He adds: “Silver is similar – it trades in currency markets the way gold does. The relationship between the two is very consistent and embedded in market psyche.
“But silver is a market that doesn’t have the depth of gold, which means the moves in both directions are accentuated.”
For those investors who do want an allocation to gold, the World Gold Council suggests holding no more than 10 per cent of the portfolio in the metal – in usual circumstances at least.
Mr Mulligan explains: “A lot of research we’ve done suggests between 2 and 10 per cent is at least an optimal allocation. But that is in fairly stable conditions, not in a negative interest rate environment where we would probably expect a higher allocation.”
Importantly, investors need to understand how gold and other precious metals behave before allocating a proportion of their portfolio to this asset.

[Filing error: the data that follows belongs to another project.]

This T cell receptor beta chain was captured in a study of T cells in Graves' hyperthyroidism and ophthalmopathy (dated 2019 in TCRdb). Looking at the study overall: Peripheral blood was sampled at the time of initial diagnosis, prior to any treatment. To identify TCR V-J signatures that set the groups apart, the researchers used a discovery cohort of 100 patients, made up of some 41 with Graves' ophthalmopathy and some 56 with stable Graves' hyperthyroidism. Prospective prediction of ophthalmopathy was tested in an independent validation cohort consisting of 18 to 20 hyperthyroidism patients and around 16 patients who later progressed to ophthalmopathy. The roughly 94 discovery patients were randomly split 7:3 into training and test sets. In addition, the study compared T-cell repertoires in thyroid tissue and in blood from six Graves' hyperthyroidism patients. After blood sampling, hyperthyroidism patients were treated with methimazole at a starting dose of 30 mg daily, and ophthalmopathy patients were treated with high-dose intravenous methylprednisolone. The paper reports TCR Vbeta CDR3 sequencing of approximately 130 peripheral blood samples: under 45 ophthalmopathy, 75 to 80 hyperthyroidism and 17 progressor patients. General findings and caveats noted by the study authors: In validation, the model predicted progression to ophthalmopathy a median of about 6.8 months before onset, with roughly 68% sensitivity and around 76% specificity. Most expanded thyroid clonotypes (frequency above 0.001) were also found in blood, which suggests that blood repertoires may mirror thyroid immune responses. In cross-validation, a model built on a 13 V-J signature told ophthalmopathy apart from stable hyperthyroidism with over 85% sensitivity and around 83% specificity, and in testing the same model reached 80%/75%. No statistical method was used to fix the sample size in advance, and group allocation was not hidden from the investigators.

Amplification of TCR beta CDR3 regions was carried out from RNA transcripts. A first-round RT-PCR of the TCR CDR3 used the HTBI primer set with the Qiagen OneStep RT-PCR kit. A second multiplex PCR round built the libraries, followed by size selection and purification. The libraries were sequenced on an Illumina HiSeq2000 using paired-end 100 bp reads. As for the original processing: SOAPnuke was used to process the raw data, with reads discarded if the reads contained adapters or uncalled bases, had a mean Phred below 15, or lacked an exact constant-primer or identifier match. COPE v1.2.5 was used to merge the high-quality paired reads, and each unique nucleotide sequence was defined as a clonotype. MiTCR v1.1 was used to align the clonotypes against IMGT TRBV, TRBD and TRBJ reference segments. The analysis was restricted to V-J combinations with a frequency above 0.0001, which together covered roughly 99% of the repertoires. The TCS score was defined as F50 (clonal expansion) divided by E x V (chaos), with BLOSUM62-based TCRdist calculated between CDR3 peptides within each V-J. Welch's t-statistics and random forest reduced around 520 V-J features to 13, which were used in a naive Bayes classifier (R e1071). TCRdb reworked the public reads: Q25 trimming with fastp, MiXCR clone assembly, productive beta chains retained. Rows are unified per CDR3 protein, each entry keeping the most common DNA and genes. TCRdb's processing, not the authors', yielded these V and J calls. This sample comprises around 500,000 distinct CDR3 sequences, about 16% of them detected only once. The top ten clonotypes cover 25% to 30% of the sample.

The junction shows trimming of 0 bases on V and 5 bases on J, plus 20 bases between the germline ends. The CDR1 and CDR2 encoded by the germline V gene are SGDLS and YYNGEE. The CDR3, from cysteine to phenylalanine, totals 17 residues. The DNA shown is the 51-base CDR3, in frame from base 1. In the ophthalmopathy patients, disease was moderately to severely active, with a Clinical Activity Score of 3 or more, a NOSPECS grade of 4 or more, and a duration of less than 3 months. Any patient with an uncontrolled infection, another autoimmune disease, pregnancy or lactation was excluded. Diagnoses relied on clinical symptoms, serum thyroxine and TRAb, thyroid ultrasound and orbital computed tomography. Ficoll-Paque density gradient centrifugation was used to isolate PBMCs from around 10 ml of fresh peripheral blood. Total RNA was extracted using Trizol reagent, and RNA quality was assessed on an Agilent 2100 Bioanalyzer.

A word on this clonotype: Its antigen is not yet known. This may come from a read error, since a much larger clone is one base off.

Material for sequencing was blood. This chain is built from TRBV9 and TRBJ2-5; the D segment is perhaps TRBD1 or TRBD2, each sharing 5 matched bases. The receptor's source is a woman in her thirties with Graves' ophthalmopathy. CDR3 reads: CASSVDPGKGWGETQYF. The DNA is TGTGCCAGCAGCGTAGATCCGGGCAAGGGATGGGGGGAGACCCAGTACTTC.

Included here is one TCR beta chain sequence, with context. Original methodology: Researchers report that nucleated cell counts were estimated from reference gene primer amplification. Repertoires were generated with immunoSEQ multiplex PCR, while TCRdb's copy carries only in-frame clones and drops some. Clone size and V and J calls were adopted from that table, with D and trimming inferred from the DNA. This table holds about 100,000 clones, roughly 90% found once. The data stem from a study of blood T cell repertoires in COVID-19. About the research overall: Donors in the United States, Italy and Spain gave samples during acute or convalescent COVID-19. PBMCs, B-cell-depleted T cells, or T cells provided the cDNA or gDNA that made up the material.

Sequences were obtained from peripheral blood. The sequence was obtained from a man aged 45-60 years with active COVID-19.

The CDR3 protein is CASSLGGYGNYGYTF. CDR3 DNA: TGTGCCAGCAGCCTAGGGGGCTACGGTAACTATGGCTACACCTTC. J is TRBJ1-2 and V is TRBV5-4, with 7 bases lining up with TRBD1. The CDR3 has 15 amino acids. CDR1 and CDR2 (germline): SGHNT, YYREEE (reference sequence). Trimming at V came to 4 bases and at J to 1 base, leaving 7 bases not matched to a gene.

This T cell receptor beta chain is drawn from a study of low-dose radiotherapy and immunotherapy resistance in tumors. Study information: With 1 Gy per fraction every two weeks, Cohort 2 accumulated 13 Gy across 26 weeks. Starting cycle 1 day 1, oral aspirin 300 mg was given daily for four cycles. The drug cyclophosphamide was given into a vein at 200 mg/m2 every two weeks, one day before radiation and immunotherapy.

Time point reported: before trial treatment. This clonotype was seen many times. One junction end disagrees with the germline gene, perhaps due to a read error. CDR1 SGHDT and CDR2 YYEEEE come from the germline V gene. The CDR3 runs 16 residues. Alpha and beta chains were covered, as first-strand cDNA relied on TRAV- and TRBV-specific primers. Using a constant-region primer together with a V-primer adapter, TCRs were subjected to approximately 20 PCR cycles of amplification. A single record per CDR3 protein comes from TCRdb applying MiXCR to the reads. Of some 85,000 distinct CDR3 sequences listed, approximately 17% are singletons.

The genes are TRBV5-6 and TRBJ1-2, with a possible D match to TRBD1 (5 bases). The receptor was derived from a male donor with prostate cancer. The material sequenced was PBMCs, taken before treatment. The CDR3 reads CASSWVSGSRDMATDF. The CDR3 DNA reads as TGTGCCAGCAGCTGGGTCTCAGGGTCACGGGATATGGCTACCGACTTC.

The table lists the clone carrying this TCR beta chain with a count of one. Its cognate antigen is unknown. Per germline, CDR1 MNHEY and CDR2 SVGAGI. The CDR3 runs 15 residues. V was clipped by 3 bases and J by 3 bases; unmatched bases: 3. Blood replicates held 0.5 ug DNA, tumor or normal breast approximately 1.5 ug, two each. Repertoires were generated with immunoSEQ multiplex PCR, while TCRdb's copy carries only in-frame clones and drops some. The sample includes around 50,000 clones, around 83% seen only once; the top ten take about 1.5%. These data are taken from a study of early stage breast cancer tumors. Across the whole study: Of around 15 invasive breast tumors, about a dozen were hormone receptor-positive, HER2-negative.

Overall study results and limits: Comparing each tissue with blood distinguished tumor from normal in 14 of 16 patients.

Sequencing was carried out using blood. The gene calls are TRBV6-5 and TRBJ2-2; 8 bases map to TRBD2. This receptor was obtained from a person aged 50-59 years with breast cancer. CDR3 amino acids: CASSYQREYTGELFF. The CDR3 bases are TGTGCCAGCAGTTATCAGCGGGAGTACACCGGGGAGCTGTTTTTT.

Mr Naylor-Leyland notes: “It is something that people think they understand and, when they start digging into it, they find they don’t understand anything about it at all.
“There is a tendency for people to presume gold is a small and esoteric market with little relevance to the modern world, but the truth is the exact opposite – it is the centre of the entire financial system, hence central banks have 18 per cent of their physical reserves in it.”
Ellie Duncan is deputy features editor at Investment Adviser